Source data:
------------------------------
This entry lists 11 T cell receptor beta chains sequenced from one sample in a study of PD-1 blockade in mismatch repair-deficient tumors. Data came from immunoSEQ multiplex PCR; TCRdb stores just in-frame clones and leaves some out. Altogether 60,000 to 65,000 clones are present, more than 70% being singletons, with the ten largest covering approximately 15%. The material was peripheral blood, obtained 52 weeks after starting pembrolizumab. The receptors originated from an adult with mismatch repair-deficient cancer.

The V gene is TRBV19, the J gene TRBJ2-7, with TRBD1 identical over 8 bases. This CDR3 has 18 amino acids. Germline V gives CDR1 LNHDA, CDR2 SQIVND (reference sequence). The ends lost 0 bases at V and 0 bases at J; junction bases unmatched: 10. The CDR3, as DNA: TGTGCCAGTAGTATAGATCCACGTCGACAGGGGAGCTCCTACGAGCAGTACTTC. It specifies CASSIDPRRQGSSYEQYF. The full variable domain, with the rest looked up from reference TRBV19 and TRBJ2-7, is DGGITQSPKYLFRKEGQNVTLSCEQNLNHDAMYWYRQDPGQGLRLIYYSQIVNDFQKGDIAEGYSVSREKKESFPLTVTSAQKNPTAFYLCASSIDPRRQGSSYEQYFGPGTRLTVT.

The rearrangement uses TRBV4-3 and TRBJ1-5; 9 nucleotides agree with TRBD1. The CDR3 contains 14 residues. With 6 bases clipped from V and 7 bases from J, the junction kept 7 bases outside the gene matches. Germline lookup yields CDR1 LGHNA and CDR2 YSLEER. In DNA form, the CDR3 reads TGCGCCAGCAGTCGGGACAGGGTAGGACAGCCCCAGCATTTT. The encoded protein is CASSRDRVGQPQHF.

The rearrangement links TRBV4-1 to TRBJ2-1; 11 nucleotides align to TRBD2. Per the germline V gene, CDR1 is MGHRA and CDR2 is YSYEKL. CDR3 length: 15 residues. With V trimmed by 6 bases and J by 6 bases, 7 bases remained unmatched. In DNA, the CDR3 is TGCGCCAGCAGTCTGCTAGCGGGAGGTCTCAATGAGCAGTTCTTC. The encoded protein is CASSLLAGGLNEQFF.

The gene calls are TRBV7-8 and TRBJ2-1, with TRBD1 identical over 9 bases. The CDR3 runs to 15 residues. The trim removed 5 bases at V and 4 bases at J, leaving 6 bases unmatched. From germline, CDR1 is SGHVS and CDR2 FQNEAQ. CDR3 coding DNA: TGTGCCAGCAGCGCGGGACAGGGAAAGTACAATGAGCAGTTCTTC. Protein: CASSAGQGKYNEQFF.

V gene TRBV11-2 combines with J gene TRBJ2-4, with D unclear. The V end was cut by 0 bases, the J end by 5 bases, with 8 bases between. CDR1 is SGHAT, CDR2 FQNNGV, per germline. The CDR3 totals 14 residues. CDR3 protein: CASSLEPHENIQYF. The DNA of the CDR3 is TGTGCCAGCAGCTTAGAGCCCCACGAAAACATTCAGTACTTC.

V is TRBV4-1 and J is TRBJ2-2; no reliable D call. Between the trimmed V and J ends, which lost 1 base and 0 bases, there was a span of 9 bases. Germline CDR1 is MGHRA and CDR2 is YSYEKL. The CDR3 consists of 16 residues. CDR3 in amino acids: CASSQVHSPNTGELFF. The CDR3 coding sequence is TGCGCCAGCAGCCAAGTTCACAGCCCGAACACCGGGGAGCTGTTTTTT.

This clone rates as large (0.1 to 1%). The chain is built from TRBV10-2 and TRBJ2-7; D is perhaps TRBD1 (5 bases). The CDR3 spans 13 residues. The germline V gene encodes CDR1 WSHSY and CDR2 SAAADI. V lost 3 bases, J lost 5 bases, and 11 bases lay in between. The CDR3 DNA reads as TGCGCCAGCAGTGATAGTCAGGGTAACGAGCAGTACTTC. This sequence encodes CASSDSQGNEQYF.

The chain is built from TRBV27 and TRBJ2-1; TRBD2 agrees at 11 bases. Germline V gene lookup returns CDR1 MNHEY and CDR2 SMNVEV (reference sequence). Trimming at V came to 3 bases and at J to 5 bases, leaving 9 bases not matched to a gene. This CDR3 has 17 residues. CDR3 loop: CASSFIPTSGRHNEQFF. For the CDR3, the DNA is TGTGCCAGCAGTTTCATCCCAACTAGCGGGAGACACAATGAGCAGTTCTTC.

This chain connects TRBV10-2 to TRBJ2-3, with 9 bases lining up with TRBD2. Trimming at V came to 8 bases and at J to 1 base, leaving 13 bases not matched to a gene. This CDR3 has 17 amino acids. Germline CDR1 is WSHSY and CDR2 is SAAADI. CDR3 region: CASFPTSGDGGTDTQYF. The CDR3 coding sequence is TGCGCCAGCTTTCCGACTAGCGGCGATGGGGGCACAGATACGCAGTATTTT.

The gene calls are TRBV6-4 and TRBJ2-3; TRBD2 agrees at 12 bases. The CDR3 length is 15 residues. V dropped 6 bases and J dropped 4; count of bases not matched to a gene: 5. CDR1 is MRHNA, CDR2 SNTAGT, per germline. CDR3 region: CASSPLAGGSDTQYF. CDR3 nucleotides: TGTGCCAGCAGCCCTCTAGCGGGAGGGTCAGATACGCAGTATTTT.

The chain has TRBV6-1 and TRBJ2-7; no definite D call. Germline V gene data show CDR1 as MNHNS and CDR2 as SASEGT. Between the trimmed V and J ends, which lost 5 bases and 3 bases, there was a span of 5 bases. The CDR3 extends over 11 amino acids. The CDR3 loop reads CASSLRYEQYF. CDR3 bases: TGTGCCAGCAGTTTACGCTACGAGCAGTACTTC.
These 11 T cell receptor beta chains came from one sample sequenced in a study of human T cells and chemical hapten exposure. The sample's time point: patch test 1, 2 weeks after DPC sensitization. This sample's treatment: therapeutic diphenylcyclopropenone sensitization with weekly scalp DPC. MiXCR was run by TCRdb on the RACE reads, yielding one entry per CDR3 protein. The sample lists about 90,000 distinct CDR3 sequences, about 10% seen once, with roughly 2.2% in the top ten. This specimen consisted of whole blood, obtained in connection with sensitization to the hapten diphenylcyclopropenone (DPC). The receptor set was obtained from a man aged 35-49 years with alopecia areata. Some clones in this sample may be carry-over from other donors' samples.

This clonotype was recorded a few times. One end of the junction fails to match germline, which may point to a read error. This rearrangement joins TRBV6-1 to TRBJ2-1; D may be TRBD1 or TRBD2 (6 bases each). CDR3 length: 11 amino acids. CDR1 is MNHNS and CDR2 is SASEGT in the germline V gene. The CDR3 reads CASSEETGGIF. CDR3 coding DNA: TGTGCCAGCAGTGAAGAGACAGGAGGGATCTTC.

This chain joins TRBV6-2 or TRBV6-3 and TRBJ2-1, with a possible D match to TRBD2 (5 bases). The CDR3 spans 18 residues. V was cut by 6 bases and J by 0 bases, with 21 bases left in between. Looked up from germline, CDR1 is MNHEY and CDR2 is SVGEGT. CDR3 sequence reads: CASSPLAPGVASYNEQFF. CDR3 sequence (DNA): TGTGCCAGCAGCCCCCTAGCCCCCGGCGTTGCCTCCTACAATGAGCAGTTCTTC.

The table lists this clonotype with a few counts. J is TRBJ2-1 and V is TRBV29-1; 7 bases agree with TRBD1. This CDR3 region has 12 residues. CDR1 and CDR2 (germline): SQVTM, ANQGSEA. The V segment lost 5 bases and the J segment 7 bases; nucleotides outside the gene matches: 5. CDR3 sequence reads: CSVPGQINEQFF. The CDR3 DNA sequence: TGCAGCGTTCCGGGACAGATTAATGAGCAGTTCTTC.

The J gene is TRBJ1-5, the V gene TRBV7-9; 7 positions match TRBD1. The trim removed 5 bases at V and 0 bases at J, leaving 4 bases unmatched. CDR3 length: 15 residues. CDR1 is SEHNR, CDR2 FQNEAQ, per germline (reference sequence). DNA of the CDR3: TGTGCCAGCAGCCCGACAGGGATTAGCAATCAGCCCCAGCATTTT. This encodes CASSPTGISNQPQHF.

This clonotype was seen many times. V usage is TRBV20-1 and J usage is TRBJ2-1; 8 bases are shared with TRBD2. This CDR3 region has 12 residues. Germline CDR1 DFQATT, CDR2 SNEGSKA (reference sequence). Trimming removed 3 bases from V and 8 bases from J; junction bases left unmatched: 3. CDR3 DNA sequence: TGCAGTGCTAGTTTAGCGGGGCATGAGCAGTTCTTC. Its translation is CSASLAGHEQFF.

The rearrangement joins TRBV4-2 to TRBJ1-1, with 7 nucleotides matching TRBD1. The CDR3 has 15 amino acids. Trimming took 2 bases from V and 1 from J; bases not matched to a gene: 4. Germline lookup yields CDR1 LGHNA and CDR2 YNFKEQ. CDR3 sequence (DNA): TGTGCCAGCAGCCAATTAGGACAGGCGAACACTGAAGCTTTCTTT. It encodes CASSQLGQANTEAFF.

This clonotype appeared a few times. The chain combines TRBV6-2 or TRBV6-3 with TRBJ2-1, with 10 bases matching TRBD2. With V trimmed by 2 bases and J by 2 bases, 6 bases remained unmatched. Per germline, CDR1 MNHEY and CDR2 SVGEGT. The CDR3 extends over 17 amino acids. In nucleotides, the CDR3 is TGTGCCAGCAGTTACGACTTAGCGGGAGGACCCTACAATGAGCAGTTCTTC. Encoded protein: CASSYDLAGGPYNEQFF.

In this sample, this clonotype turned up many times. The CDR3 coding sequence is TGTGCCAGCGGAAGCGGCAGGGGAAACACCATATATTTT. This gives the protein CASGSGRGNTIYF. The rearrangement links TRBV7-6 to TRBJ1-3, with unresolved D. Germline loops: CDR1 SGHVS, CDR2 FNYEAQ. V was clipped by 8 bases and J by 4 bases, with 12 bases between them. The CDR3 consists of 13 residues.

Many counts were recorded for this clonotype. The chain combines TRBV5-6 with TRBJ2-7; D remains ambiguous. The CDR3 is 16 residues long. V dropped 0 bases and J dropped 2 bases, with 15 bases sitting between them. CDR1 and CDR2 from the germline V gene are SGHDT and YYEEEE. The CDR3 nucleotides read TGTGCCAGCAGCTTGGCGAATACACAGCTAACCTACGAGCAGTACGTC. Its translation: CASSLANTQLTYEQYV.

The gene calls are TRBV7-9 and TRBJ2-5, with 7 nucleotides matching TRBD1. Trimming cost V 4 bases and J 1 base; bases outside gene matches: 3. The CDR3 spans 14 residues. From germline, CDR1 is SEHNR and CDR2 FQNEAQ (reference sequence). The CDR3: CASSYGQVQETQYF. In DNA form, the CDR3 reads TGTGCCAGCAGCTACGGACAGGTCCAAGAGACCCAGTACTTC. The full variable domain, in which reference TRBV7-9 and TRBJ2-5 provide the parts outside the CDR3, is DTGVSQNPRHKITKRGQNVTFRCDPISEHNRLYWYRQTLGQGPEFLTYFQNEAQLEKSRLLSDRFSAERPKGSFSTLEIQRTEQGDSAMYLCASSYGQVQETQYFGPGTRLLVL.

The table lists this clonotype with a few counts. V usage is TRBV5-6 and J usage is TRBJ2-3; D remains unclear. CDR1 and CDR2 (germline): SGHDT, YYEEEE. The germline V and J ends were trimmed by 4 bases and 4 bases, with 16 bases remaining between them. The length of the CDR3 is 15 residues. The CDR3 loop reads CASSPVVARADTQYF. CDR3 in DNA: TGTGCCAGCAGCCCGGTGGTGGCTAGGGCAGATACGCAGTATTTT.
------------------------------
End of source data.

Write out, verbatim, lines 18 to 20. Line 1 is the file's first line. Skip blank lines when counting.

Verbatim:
This clonotype was seen many times. V usage is TRBV20-1 and J usage is TRBJ2-1; 8 bases are shared with TRBD2. This CDR3 region has 12 residues. Germline CDR1 DFQATT, CDR2 SNEGSKA (reference sequence). Trimming removed 3 bases from V and 8 bases from J; junction bases left unmatched: 3. CDR3 DNA sequence: TGCAGTGCTAGTTTAGCGGGGCATGAGCAGTTCTTC. Its translation is CSASLAGHEQFF.

The rearrangement joins TRBV4-2 to TRBJ1-1, with 7 nucleotides matching TRBD1. The CDR3 has 15 amino acids. Trimming took 2 bases from V and 1 from J; bases not matched to a gene: 4. Germline lookup yields CDR1 LGHNA and CDR2 YNFKEQ. CDR3 sequence (DNA): TGTGCCAGCAGCCAATTAGGACAGGCGAACACTGAAGCTTTCTTT. It encodes CASSQLGQANTEAFF.

This clonotype appeared a few times. The chain combines TRBV6-2 or TRBV6-3 with TRBJ2-1, with 10 bases matching TRBD2. With V trimmed by 2 bases and J by 2 bases, 6 bases remained unmatched. Per germline, CDR1 MNHEY and CDR2 SVGEGT. The CDR3 extends over 17 amino acids. In nucleotides, the CDR3 is TGTGCCAGCAGTTACGACTTAGCGGGAGGACCCTACAATGAGCAGTTCTTC. Encoded protein: CASSYDLAGGPYNEQFF.